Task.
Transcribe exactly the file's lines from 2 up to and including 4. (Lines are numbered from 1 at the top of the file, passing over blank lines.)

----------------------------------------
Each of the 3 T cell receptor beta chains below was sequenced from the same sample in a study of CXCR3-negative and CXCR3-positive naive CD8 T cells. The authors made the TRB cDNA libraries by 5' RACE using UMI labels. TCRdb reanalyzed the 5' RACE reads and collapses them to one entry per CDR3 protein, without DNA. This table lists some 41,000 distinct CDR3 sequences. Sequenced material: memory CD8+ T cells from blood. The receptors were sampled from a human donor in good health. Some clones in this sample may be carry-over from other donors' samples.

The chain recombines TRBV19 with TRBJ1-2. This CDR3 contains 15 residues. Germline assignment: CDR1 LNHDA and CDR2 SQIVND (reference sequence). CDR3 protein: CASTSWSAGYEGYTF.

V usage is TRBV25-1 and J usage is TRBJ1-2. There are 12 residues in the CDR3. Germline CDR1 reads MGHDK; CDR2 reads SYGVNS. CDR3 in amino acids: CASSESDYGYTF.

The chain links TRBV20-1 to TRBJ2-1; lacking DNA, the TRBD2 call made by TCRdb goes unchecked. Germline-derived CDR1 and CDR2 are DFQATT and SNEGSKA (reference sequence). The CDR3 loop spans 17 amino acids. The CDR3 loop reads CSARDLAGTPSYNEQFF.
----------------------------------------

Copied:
The chain recombines TRBV19 with TRBJ1-2. This CDR3 contains 15 residues. Germline assignment: CDR1 LNHDA and CDR2 SQIVND (reference sequence). CDR3 protein: CASTSWSAGYEGYTF.

V usage is TRBV25-1 and J usage is TRBJ1-2. There are 12 residues in the CDR3. Germline CDR1 reads MGHDK; CDR2 reads SYGVNS. CDR3 in amino acids: CASSESDYGYTF.

The chain links TRBV20-1 to TRBJ2-1; lacking DNA, the TRBD2 call made by TCRdb goes unchecked. Germline-derived CDR1 and CDR2 are DFQATT and SNEGSKA (reference sequence). The CDR3 loop spans 17 amino acids. The CDR3 loop reads CSARDLAGTPSYNEQFF.